We retrospectively assessed the morphologic changes induced by anti-VEGF therapy on the subretinal hyperreflective exudation between baseline and 1 month after the last intravitreal injection and between baseline and the final visit at 6 months: (1) qualitative evolution of the subretinal hyperreflective exudation (complete regression, partial regression, stabilization, or progression); and (2) subretinal hyperreflective exudation thickness, measured by vertically quantifying the highest subretinal hyperreflective exudation thickness in the area of the lesion. Subretinal hyperreflective exudation thickness was measured using the caliper tool of the Spectralis HRA+OCT viewer from the well-defined inner edge of the RPE or inner edge of the neovascular lesion to the inner fuzzy edge of the subretinal hyperreflective exudation. We also recorded BCVA changes and other SD OCT findings, including retinal thickness at the level of the CNV, central macular thickness, presence of SRF, intraretinal cysts, intraretinal hyperreflective dots, and leakage on FA. Qualitative grading and manual caliper measurements of the subretinal hyperreflective exudation and retinal thickness at the level of the CNV were recorded by 2 independent retina specialists (E.B. and V.C.). SRF was defined as a serous retinal detachment: hyporeflective space located between the ellipsoid zone and the RPE. Myopic CNV is usually small in size and displays few exudative features on SD OCT. We considered that an SRF was associated with the subretinal hyperreflective exudation when it was found around or above the subretinal hyperreflective exudation on SD OCT.
All values are presented as mean ± SD with a normal distribution detected using the Kolmogorov-Smirnov test. Statistical analyses were performed using GraphPad Prism Version 5.0 (GraphPad software, Inc, La Jolia, CA, USA). Comparisons of the mean BCVA, mean subretinal hyperreflective exudation thickness, mean retinal thickness at the level of the CNV, and mean central macular thickness measured between baseline and the first follow-up visit and between baseline and the 6-month visit were performed using the Student paired t test. Statistical significance was set at P < .05. The Bland-Altman method was used to measure the intergrader agreement for the measurements.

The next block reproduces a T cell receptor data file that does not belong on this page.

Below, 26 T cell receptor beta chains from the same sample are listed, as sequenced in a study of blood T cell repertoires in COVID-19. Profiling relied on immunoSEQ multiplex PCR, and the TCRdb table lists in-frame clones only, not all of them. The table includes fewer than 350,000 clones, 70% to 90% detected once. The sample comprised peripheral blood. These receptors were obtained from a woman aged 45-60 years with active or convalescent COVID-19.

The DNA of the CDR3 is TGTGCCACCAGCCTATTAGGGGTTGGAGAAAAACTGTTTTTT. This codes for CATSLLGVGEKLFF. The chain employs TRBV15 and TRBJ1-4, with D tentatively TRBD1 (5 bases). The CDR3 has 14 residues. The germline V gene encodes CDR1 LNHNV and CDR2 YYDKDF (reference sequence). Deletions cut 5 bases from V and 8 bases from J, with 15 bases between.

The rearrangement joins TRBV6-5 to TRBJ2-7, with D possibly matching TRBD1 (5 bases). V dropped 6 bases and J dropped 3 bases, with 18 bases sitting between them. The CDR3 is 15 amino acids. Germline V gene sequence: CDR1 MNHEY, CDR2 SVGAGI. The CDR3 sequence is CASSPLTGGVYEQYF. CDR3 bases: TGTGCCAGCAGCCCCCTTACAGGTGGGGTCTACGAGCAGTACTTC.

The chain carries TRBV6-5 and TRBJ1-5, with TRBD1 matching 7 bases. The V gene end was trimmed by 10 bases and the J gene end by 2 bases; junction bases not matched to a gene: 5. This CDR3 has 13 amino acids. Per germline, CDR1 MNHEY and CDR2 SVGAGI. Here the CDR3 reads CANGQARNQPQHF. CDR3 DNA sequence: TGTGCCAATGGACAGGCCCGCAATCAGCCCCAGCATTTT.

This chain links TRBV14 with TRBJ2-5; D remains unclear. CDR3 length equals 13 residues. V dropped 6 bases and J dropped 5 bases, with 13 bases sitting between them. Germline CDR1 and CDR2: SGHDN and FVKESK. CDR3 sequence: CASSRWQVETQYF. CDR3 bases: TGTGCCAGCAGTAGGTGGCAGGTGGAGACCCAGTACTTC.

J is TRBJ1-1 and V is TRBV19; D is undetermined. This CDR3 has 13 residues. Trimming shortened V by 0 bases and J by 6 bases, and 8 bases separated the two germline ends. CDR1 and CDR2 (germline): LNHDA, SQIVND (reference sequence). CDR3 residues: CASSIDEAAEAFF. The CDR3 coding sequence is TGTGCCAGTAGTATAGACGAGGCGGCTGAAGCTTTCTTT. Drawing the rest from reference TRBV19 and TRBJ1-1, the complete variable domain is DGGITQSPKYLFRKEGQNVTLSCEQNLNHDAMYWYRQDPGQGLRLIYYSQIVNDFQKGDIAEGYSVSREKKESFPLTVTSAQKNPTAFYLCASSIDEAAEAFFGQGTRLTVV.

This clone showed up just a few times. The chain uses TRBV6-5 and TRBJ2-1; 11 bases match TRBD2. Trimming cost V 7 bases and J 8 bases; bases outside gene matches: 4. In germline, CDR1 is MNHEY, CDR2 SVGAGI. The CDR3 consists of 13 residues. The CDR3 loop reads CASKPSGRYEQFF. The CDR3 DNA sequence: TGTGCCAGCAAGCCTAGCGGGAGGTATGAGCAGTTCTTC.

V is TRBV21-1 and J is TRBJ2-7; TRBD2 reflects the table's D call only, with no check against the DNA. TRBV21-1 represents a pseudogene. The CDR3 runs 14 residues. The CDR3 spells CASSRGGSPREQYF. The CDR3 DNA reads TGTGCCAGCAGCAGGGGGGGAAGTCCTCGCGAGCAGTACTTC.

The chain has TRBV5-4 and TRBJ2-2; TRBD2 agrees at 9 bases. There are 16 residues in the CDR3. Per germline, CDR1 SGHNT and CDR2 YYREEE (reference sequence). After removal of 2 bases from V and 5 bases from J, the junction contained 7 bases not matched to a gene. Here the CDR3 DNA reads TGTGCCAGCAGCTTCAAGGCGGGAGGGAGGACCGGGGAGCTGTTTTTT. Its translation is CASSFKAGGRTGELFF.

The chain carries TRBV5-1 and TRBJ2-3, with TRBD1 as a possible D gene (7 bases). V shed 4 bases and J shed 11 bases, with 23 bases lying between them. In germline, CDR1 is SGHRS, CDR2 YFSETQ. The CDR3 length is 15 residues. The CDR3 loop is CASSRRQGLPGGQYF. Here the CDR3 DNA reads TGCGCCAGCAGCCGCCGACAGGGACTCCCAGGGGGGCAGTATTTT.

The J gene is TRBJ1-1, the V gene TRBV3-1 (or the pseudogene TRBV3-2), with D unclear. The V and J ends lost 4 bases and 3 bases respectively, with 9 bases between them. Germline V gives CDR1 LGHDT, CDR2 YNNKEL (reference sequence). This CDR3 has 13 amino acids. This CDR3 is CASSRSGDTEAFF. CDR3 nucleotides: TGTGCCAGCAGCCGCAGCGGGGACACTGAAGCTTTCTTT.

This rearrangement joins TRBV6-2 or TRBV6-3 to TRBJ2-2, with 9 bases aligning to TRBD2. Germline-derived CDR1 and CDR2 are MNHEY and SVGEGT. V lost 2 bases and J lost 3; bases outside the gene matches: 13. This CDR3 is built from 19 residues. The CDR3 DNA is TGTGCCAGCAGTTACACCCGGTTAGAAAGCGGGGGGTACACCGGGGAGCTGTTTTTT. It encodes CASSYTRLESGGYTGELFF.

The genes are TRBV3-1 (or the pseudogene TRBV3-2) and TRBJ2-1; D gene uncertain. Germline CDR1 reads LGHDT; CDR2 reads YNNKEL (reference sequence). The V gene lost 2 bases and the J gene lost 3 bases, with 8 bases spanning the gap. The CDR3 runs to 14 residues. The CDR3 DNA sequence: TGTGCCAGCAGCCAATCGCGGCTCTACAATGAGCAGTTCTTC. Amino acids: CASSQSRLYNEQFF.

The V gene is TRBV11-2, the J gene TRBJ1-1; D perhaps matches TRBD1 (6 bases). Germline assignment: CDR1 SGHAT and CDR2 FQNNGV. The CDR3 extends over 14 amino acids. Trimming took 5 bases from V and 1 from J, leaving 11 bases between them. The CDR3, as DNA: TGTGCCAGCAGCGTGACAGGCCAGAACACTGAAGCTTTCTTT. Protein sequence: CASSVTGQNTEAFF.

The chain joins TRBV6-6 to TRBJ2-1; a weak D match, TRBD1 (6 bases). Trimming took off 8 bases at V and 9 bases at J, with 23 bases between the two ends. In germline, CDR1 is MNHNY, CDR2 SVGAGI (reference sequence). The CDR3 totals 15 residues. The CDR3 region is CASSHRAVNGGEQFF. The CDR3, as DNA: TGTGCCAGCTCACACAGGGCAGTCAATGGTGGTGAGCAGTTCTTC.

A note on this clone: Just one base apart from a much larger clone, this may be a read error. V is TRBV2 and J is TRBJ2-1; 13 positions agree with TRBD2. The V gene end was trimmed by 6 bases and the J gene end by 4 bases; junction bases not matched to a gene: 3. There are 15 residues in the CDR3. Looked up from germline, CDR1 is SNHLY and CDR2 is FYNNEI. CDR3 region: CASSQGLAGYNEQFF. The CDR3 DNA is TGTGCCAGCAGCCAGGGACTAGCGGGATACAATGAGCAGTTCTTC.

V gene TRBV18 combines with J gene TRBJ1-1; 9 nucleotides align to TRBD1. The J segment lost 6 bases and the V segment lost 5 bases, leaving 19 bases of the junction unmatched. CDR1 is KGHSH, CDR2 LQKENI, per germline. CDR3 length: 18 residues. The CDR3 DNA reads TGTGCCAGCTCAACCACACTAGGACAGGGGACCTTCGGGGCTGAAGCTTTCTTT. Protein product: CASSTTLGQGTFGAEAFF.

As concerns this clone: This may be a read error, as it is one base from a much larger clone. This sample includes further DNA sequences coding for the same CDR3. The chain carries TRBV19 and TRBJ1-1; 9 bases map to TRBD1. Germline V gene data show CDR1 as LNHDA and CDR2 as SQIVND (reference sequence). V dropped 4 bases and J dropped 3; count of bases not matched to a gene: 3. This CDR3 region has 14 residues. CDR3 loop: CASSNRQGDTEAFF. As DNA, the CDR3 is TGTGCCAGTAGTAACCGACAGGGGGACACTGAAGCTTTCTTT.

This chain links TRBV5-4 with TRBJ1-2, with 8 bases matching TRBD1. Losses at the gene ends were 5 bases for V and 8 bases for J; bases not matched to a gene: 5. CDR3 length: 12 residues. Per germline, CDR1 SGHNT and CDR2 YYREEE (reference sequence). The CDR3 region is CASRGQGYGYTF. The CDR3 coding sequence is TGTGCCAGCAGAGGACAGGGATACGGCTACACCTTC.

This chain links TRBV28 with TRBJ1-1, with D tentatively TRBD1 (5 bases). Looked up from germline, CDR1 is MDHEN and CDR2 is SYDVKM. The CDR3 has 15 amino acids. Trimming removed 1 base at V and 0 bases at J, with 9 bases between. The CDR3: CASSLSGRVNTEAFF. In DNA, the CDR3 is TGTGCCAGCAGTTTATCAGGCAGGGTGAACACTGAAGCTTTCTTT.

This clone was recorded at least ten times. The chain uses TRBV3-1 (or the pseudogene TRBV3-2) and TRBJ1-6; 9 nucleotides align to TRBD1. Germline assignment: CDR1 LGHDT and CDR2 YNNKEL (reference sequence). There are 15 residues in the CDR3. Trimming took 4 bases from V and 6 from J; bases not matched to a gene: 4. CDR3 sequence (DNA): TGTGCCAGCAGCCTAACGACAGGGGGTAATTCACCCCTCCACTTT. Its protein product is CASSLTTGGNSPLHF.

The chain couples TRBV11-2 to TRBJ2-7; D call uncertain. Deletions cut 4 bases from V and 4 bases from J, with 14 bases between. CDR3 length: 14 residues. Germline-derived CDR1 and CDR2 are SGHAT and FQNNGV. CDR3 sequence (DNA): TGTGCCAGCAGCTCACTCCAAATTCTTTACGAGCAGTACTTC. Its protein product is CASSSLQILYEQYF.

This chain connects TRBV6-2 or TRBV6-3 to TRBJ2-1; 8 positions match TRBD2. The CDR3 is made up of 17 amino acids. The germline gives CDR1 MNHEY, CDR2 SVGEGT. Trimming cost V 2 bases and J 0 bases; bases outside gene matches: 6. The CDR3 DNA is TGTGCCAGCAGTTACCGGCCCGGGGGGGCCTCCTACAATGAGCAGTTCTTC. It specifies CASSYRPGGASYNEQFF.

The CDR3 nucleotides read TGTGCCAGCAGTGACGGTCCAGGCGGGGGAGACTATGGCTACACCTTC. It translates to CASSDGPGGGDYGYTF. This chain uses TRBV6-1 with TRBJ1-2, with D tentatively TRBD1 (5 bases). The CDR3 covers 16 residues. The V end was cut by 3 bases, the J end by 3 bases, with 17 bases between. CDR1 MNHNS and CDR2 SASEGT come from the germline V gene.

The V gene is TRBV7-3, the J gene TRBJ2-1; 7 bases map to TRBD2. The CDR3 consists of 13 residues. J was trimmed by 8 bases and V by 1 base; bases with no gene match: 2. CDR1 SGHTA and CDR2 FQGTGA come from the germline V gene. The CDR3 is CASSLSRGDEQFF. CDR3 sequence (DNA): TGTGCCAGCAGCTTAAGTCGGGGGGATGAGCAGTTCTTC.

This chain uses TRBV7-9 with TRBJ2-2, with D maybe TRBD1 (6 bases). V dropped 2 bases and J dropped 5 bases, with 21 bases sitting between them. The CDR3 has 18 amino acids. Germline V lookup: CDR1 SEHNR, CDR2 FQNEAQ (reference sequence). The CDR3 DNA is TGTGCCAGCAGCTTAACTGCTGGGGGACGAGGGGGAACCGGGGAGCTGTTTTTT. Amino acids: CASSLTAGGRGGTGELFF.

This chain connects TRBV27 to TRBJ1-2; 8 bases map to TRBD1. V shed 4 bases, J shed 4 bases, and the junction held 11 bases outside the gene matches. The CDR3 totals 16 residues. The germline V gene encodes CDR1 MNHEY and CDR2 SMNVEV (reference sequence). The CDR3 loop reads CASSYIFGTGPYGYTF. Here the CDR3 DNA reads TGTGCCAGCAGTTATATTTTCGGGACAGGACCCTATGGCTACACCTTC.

Baseline Clinical Characteristics of the Study Population
A total of 31 eyes of 31 patients (27 women, 4 men) were included in the analysis, with a mean age of 63 ± 12.5 years. The mean spherical equivalent refractive error was −12.8 ± 5.0 D. At baseline, 6 of 31 eyes (19.4%) were naïve of treatment whereas 25 of 31 eyes (80.6%) had previously received anti-VEGF intravitreal injections (bevacizumab or ranibizumab) for myopic CNV. The mean number of previous injections was 4.5 ± 2.4. The mean BCVA at baseline was 0.42 ± 0.27 logMAR. Twenty-seven patients (87.1%) presented visual symptoms such as visual loss (12/31, 38.7%), scotoma (11/31, 35.5%), and/or metamorphopsia (17/31, 54.8%). Four patients (12.9%) were completely asymptomatic. Epidemiologic and morphologic characteristics of the study population are listed in Table 1 .
|Patient Characteristics (N = 31)|
|Age, y (± SD)||63 ± 12.5|
|Eye Characteristics (N = 31)|
|Mean refractive error (± SD), D||−12.8 ± 5.0|
|Localization of CNV|
|Naïve, n (%)||6 (19.4)|
|Intravitreal injections, n (%)||25 (80.6)|
|Number of injections a (± SD)||4.5 (± 2.4)|
|Visual symptoms at baseline, n (%)||27 (87.1)|
|Decrease of visual acuity, n (%)||12 (38.7)|
|Metamorphopsia, n (%)||17 (54.8)|
|Scotoma (%)||11 (35.5)|
|Asymptomatic (%)||4 (12.9)|
Baseline Spectral-Domain Optical Coherence Tomography and Fluorescein Angiography Findings